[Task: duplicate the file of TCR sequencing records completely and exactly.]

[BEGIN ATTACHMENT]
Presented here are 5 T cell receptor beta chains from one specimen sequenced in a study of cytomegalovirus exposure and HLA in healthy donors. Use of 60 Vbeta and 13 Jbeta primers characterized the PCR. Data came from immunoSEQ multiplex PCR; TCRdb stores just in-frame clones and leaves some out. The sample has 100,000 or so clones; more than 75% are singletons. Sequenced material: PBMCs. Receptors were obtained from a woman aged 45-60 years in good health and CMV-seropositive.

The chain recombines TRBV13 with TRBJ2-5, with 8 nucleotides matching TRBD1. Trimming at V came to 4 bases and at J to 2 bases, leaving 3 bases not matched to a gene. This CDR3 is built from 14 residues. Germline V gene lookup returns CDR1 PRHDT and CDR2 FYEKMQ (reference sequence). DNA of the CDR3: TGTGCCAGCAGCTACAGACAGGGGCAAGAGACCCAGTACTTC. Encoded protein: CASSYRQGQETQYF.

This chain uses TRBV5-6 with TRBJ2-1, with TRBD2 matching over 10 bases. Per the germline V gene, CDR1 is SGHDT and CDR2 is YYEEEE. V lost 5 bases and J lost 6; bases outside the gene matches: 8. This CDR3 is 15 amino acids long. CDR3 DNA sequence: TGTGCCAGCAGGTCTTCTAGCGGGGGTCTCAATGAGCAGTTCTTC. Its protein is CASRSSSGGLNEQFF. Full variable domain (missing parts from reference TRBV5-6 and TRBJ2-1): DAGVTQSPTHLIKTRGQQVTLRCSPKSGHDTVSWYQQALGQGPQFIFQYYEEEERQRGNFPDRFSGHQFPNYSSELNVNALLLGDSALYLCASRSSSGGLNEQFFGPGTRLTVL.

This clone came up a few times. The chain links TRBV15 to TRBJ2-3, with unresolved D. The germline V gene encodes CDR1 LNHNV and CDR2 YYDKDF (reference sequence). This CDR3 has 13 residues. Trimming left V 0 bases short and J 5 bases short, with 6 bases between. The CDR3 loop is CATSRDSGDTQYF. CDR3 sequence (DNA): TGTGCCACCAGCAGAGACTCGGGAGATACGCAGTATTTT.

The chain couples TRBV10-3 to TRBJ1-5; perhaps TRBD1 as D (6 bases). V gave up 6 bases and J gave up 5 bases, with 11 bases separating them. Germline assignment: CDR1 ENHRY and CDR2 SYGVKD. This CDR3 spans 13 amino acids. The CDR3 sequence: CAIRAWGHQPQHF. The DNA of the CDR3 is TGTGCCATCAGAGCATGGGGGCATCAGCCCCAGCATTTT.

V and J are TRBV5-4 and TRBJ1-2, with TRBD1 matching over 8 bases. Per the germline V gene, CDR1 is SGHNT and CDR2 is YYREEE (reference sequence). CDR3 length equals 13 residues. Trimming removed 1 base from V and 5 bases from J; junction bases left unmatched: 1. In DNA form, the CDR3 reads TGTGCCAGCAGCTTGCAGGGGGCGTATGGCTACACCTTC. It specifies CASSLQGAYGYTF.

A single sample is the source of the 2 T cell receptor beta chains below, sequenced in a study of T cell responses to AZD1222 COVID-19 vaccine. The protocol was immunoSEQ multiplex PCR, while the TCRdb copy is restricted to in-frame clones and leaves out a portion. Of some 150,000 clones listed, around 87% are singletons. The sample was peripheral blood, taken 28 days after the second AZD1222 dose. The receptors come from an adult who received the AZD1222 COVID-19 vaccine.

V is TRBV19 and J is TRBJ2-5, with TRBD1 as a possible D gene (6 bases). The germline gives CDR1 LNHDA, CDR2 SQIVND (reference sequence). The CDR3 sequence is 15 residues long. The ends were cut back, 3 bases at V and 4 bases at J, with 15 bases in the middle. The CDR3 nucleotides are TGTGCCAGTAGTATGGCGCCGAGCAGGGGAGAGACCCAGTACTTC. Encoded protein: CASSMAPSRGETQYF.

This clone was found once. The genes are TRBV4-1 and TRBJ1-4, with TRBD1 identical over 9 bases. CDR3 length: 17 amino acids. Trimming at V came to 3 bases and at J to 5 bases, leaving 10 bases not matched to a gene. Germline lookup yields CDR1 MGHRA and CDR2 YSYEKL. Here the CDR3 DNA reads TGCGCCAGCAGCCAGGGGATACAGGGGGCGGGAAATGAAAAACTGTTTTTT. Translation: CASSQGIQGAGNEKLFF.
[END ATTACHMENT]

Presented here are 5 T cell receptor beta chains from one specimen sequenced in a study of cytomegalovirus exposure and HLA in healthy donors. Use of 60 Vbeta and 13 Jbeta primers characterized the PCR. Data came from immunoSEQ multiplex PCR; TCRdb stores just in-frame clones and leaves some out. The sample has 100,000 or so clones; more than 75% are singletons. Sequenced material: PBMCs. Receptors were obtained from a woman aged 45-60 years in good health and CMV-seropositive.

The chain recombines TRBV13 with TRBJ2-5, with 8 nucleotides matching TRBD1. Trimming at V came to 4 bases and at J to 2 bases, leaving 3 bases not matched to a gene. This CDR3 is built from 14 residues. Germline V gene lookup returns CDR1 PRHDT and CDR2 FYEKMQ (reference sequence). DNA of the CDR3: TGTGCCAGCAGCTACAGACAGGGGCAAGAGACCCAGTACTTC. Encoded protein: CASSYRQGQETQYF.

This chain uses TRBV5-6 with TRBJ2-1, with TRBD2 matching over 10 bases. Per the germline V gene, CDR1 is SGHDT and CDR2 is YYEEEE. V lost 5 bases and J lost 6; bases outside the gene matches: 8. This CDR3 is 15 amino acids long. CDR3 DNA sequence: TGTGCCAGCAGGTCTTCTAGCGGGGGTCTCAATGAGCAGTTCTTC. Its protein is CASRSSSGGLNEQFF. Full variable domain (missing parts from reference TRBV5-6 and TRBJ2-1): DAGVTQSPTHLIKTRGQQVTLRCSPKSGHDTVSWYQQALGQGPQFIFQYYEEEERQRGNFPDRFSGHQFPNYSSELNVNALLLGDSALYLCASRSSSGGLNEQFFGPGTRLTVL.

This clone came up a few times. The chain links TRBV15 to TRBJ2-3, with unresolved D. The germline V gene encodes CDR1 LNHNV and CDR2 YYDKDF (reference sequence). This CDR3 has 13 residues. Trimming left V 0 bases short and J 5 bases short, with 6 bases between. The CDR3 loop is CATSRDSGDTQYF. CDR3 sequence (DNA): TGTGCCACCAGCAGAGACTCGGGAGATACGCAGTATTTT.

The chain couples TRBV10-3 to TRBJ1-5; perhaps TRBD1 as D (6 bases). V gave up 6 bases and J gave up 5 bases, with 11 bases separating them. Germline assignment: CDR1 ENHRY and CDR2 SYGVKD. This CDR3 spans 13 amino acids. The CDR3 sequence: CAIRAWGHQPQHF. The DNA of the CDR3 is TGTGCCATCAGAGCATGGGGGCATCAGCCCCAGCATTTT.

V and J are TRBV5-4 and TRBJ1-2, with TRBD1 matching over 8 bases. Per the germline V gene, CDR1 is SGHNT and CDR2 is YYREEE (reference sequence). CDR3 length equals 13 residues. Trimming removed 1 base from V and 5 bases from J; junction bases left unmatched: 1. In DNA form, the CDR3 reads TGTGCCAGCAGCTTGCAGGGGGCGTATGGCTACACCTTC. It specifies CASSLQGAYGYTF.

A single sample is the source of the 2 T cell receptor beta chains below, sequenced in a study of T cell responses to AZD1222 COVID-19 vaccine. The protocol was immunoSEQ multiplex PCR, while the TCRdb copy is restricted to in-frame clones and leaves out a portion. Of some 150,000 clones listed, around 87% are singletons. The sample was peripheral blood, taken 28 days after the second AZD1222 dose. The receptors come from an adult who received the AZD1222 COVID-19 vaccine.

V is TRBV19 and J is TRBJ2-5, with TRBD1 as a possible D gene (6 bases). The germline gives CDR1 LNHDA, CDR2 SQIVND (reference sequence). The CDR3 sequence is 15 residues long. The ends were cut back, 3 bases at V and 4 bases at J, with 15 bases in the middle. The CDR3 nucleotides are TGTGCCAGTAGTATGGCGCCGAGCAGGGGAGAGACCCAGTACTTC. Encoded protein: CASSMAPSRGETQYF.

This clone was found once. The genes are TRBV4-1 and TRBJ1-4, with TRBD1 identical over 9 bases. CDR3 length: 17 amino acids. Trimming at V came to 3 bases and at J to 5 bases, leaving 10 bases not matched to a gene. Germline lookup yields CDR1 MGHRA and CDR2 YSYEKL. Here the CDR3 DNA reads TGCGCCAGCAGCCAGGGGATACAGGGGGCGGGAAATGAAAAACTGTTTTTT. Translation: CASSQGIQGAGNEKLFF.